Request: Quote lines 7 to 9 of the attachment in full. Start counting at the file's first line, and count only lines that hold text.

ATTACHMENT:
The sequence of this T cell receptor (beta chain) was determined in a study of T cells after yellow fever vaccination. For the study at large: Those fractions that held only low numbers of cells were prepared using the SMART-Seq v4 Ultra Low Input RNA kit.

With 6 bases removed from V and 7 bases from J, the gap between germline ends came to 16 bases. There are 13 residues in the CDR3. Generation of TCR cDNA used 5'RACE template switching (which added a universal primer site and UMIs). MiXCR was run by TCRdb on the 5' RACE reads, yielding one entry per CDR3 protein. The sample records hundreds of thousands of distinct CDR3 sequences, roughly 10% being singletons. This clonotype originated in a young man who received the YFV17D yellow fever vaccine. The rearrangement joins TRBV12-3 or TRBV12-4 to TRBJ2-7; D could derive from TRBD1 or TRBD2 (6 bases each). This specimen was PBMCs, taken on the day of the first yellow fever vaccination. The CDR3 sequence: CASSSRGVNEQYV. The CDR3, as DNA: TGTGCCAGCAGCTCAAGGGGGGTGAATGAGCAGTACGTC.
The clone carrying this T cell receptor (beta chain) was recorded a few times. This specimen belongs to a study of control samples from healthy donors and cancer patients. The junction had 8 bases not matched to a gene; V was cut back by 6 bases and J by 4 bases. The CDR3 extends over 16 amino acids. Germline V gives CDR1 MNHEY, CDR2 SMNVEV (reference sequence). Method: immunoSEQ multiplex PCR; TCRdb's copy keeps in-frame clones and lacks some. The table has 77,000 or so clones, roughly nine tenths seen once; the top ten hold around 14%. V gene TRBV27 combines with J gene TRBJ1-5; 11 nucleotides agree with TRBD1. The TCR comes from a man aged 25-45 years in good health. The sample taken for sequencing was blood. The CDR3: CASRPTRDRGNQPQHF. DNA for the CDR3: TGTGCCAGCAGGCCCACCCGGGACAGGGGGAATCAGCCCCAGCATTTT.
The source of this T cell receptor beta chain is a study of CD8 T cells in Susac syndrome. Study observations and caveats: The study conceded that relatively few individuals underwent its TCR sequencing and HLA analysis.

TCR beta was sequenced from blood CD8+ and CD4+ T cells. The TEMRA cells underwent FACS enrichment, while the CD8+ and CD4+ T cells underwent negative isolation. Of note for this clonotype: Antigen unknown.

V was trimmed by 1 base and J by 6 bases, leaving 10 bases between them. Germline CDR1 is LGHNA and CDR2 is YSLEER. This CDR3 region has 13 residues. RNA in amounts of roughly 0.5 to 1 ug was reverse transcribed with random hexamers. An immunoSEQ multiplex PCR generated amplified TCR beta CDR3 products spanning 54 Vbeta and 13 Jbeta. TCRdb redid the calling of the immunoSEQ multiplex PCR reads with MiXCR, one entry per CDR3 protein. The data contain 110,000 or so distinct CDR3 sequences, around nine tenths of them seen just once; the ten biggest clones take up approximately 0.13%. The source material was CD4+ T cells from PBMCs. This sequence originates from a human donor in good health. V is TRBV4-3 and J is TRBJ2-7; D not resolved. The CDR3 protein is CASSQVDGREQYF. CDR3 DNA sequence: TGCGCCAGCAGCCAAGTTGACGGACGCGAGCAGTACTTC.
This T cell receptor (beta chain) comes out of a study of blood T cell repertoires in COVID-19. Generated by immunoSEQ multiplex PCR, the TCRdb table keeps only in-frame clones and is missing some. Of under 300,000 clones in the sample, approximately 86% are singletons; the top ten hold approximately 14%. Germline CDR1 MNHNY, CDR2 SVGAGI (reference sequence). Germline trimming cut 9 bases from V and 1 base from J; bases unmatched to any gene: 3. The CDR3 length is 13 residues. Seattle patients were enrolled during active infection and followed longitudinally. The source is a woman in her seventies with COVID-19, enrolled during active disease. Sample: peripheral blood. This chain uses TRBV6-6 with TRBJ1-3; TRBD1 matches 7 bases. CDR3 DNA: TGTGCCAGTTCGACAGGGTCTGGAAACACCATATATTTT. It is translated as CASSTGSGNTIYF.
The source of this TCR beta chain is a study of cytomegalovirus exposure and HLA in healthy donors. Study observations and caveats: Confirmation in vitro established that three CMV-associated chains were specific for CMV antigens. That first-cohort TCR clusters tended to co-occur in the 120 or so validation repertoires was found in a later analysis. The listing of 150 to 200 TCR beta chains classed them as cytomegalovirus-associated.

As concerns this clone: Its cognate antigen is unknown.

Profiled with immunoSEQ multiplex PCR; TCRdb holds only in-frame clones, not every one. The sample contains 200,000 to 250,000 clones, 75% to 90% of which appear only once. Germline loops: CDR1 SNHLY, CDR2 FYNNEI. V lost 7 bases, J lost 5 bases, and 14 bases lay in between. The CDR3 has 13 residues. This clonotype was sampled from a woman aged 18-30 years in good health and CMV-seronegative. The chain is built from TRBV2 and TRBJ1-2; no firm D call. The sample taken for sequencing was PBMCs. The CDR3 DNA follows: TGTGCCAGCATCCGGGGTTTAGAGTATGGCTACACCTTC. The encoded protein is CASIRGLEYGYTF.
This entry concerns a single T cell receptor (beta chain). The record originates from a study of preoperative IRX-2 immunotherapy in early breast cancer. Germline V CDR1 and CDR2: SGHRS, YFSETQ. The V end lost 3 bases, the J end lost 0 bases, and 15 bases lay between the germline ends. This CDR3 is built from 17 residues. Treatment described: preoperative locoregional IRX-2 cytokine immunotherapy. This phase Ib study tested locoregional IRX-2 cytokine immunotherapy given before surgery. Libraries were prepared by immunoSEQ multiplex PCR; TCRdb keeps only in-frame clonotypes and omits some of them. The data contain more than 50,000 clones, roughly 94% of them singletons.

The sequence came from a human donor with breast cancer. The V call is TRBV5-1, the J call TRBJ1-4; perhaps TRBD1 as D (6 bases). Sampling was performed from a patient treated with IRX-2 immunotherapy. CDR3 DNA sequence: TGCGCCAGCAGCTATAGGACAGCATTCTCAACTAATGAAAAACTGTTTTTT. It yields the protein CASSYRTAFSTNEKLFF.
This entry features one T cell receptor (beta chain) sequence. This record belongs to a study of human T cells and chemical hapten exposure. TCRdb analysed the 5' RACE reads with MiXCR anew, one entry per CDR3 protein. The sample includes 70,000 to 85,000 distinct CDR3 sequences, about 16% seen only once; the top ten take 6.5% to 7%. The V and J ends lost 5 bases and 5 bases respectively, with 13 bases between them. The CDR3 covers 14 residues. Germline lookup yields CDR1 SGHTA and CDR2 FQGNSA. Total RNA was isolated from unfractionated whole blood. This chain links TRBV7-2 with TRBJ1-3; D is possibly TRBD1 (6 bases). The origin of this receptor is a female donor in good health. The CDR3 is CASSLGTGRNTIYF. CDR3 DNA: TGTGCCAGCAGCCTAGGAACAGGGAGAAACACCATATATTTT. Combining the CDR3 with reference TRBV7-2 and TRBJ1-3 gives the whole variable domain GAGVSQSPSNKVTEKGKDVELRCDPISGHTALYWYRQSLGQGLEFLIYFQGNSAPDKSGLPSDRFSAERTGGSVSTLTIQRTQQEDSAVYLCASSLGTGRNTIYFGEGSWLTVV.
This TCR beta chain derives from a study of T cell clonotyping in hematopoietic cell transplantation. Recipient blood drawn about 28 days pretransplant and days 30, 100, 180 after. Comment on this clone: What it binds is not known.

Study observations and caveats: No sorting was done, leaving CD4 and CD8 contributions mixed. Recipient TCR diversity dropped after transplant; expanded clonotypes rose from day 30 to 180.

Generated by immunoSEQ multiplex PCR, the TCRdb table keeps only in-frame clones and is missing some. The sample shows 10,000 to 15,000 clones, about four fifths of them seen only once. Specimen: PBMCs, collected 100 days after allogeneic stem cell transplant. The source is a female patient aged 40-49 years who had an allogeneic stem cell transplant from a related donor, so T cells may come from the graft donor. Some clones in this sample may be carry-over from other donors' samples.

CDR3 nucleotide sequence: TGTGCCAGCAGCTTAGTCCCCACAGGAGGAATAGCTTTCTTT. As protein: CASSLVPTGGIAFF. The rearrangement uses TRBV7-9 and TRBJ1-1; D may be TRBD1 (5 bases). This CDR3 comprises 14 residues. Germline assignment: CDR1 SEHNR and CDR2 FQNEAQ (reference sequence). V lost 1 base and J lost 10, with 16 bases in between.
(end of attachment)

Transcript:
This T cell receptor (beta chain) comes out of a study of blood T cell repertoires in COVID-19. Generated by immunoSEQ multiplex PCR, the TCRdb table keeps only in-frame clones and is missing some. Of under 300,000 clones in the sample, approximately 86% are singletons; the top ten hold approximately 14%. Germline CDR1 MNHNY, CDR2 SVGAGI (reference sequence). Germline trimming cut 9 bases from V and 1 base from J; bases unmatched to any gene: 3. The CDR3 length is 13 residues. Seattle patients were enrolled during active infection and followed longitudinally. The source is a woman in her seventies with COVID-19, enrolled during active disease. Sample: peripheral blood. This chain uses TRBV6-6 with TRBJ1-3; TRBD1 matches 7 bases. CDR3 DNA: TGTGCCAGTTCGACAGGGTCTGGAAACACCATATATTTT. It is translated as CASSTGSGNTIYF.
The source of this TCR beta chain is a study of cytomegalovirus exposure and HLA in healthy donors. Study observations and caveats: Confirmation in vitro established that three CMV-associated chains were specific for CMV antigens. That first-cohort TCR clusters tended to co-occur in the 120 or so validation repertoires was found in a later analysis. The listing of 150 to 200 TCR beta chains classed them as cytomegalovirus-associated.

As concerns this clone: Its cognate antigen is unknown.